Understanding Manchester Art Gallery’s Contribution to Pandemic Recovery
Here in Manchester, like many regions across the north, we have been preparing for the transition next week from lockdown to Tier 3. While we are not surprised by this, the cultural sector is devastated by the news that museums, galleries, theatres and other public venues will not be able to open. This is particularly galling as non-essential retail (and even our own museum stores), gyms and hairdressers have been given the green light to resume their trade. From 2 December we can hit the shops and the treadmill but we cannot find solace and wander freely in a spacious 3000 sq metre art gallery with carefully timed and limited entry.
Not only does this defy logic, it seems to penalise specifically cultural organisations that have worked so relentlessly and invested so heavily to make ourselves safe and secure places to visit – and all with generous Government support.
This is not about the visitor economy, it is about the lifeline that art and culture provide to so many people, especially now, to provide an environment of care and consideration and wonder.
Today Manchester Art Gallery publishes a report in response to Neil Mendoza’s call to arts organisations to demonstrate how they can contribute to the nationwide recovery, as the sector “finds it very hard to quantify” the positive impact it has on communities when making its case to the Treasury.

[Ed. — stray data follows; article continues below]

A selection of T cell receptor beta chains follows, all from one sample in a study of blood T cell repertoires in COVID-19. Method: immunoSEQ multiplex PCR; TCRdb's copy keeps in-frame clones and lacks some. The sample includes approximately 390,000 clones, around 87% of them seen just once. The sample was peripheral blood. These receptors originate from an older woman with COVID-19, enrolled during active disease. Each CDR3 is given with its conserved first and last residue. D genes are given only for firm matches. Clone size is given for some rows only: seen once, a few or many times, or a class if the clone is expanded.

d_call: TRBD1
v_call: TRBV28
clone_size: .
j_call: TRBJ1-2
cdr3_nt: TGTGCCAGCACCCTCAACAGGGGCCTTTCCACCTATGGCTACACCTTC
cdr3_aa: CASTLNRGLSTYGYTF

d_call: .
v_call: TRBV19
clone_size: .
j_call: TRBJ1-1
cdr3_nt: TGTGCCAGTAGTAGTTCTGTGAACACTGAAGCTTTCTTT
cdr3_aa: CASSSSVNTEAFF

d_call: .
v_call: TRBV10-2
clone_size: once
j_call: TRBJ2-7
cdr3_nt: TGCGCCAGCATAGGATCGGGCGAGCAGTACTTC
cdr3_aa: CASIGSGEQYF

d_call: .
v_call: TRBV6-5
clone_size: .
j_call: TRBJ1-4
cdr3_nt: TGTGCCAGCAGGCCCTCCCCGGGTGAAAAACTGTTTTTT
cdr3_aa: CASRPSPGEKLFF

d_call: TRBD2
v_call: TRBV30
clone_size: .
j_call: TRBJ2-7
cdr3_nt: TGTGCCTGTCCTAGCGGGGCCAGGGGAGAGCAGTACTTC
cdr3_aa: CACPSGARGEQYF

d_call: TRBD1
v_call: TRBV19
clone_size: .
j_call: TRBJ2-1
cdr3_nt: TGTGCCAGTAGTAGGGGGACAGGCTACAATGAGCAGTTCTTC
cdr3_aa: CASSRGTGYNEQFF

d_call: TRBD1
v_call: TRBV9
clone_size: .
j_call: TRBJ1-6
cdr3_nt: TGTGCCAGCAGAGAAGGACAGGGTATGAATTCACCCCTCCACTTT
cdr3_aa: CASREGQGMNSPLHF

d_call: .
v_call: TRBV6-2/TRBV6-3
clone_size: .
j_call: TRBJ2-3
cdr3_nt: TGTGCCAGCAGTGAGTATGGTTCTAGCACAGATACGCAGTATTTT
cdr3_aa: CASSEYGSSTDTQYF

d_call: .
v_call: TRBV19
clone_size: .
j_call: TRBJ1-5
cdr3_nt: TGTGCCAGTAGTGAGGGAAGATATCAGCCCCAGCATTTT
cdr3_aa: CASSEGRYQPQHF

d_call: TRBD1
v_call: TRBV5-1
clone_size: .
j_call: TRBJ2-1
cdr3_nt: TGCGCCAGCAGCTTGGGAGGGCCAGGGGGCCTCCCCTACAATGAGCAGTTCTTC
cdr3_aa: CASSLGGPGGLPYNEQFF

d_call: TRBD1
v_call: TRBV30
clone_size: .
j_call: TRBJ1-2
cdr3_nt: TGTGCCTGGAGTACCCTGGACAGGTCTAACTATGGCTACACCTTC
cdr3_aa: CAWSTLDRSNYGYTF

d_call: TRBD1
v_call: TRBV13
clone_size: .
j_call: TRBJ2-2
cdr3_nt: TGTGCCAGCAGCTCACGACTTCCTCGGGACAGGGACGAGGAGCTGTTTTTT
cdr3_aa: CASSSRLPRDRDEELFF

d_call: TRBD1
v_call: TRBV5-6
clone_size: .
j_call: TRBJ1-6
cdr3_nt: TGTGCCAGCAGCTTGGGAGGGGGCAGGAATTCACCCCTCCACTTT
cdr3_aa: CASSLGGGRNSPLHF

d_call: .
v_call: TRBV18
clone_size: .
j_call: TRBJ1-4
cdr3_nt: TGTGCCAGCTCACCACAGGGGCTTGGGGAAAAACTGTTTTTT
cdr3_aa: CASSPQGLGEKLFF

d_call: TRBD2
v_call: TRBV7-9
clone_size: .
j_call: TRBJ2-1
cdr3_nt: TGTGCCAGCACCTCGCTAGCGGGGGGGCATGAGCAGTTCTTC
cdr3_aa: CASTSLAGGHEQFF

98% of visitors reported feeling completely safe and 58% said that their visit had given them more confidence to return to other public spaces.
Since re-opening our galleries to the public in mid-August, we have been overwhelmed by the outpouring of thanks from our visitors, who see these free, safe public spaces as the first step to re-engaging with the world, seeking an opportunity to engage with things that offer joy, even while feeling anxious about returning to public spaces. 98% of visitors reported feeling completely safe and 58% said that their visit had given them more confidence to return to other public spaces. As lockdowns and isolation continue, re-socialisation and re-connection becomes an even more pertinent issue.
This crisis has exposed many fissures and inequities in our society, but it has also exposed our fundamental need for art at the centre of our lives, in all its forms from cooking to Caravaggio. This week I have had many calls from workers in the health sector, exhausted by relentless demands of caring, desperate for our doors to be open; “just to have some joy in all this”, as one said.
We therefore call on government to reassess this decision, and for a wholesale re-evaluation of the way the arts are considered. As we move towards some kind of life beyond Covid, we do not need a baseline economy, but a generative and inclusive one that capitalises on our creativity, and in this mix, museums and galleries gymnasia for the soul.
Alistair Hudson, Director of Manchester Art Gallery and the Whitworth. 27 November 2020